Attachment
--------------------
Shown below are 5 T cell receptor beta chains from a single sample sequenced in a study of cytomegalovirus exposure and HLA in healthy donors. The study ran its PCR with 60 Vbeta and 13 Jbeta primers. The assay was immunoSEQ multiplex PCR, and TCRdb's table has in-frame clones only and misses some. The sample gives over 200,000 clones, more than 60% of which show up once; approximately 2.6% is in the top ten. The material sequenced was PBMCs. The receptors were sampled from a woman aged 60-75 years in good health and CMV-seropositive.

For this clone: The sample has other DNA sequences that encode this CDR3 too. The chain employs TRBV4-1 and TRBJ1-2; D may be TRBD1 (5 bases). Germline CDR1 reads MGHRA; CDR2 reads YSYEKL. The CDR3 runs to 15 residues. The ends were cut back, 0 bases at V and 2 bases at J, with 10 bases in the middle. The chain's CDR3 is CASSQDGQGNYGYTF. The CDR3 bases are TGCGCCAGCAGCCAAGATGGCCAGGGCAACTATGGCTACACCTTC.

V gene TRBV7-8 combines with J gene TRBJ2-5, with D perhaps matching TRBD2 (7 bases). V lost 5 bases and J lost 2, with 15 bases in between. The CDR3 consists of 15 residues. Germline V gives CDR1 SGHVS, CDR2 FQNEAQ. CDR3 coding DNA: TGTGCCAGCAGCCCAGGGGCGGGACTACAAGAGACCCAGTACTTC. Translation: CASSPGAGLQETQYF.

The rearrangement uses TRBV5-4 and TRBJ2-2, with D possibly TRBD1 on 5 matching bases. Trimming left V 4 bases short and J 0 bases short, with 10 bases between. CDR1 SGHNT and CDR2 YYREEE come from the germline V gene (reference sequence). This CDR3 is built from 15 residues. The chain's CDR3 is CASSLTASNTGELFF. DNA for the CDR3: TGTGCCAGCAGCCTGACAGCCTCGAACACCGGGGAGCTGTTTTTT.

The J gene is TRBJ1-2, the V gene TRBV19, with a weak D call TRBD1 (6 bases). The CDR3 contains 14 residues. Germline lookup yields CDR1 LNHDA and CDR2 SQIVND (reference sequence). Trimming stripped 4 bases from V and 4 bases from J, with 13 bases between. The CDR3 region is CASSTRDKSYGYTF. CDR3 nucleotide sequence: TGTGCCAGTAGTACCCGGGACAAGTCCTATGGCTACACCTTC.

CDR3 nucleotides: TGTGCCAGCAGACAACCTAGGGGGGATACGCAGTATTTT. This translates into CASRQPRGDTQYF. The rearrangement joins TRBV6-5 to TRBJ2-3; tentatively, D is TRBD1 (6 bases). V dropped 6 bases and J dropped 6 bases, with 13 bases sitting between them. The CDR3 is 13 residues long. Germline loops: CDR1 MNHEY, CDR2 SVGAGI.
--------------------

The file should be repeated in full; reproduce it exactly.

Shown below are 5 T cell receptor beta chains from a single sample sequenced in a study of cytomegalovirus exposure and HLA in healthy donors. The study ran its PCR with 60 Vbeta and 13 Jbeta primers. The assay was immunoSEQ multiplex PCR, and TCRdb's table has in-frame clones only and misses some. The sample gives over 200,000 clones, more than 60% of which show up once; approximately 2.6% is in the top ten. The material sequenced was PBMCs. The receptors were sampled from a woman aged 60-75 years in good health and CMV-seropositive.

For this clone: The sample has other DNA sequences that encode this CDR3 too. The chain employs TRBV4-1 and TRBJ1-2; D may be TRBD1 (5 bases). Germline CDR1 reads MGHRA; CDR2 reads YSYEKL. The CDR3 runs to 15 residues. The ends were cut back, 0 bases at V and 2 bases at J, with 10 bases in the middle. The chain's CDR3 is CASSQDGQGNYGYTF. The CDR3 bases are TGCGCCAGCAGCCAAGATGGCCAGGGCAACTATGGCTACACCTTC.

V gene TRBV7-8 combines with J gene TRBJ2-5, with D perhaps matching TRBD2 (7 bases). V lost 5 bases and J lost 2, with 15 bases in between. The CDR3 consists of 15 residues. Germline V gives CDR1 SGHVS, CDR2 FQNEAQ. CDR3 coding DNA: TGTGCCAGCAGCCCAGGGGCGGGACTACAAGAGACCCAGTACTTC. Translation: CASSPGAGLQETQYF.

The rearrangement uses TRBV5-4 and TRBJ2-2, with D possibly TRBD1 on 5 matching bases. Trimming left V 4 bases short and J 0 bases short, with 10 bases between. CDR1 SGHNT and CDR2 YYREEE come from the germline V gene (reference sequence). This CDR3 is built from 15 residues. The chain's CDR3 is CASSLTASNTGELFF. DNA for the CDR3: TGTGCCAGCAGCCTGACAGCCTCGAACACCGGGGAGCTGTTTTTT.

The J gene is TRBJ1-2, the V gene TRBV19, with a weak D call TRBD1 (6 bases). The CDR3 contains 14 residues. Germline lookup yields CDR1 LNHDA and CDR2 SQIVND (reference sequence). Trimming stripped 4 bases from V and 4 bases from J, with 13 bases between. The CDR3 region is CASSTRDKSYGYTF. CDR3 nucleotide sequence: TGTGCCAGTAGTACCCGGGACAAGTCCTATGGCTACACCTTC.

CDR3 nucleotides: TGTGCCAGCAGACAACCTAGGGGGGATACGCAGTATTTT. This translates into CASRQPRGDTQYF. The rearrangement joins TRBV6-5 to TRBJ2-3; tentatively, D is TRBD1 (6 bases). V dropped 6 bases and J dropped 6 bases, with 13 bases sitting between them. The CDR3 is 13 residues long. Germline loops: CDR1 MNHEY, CDR2 SVGAGI.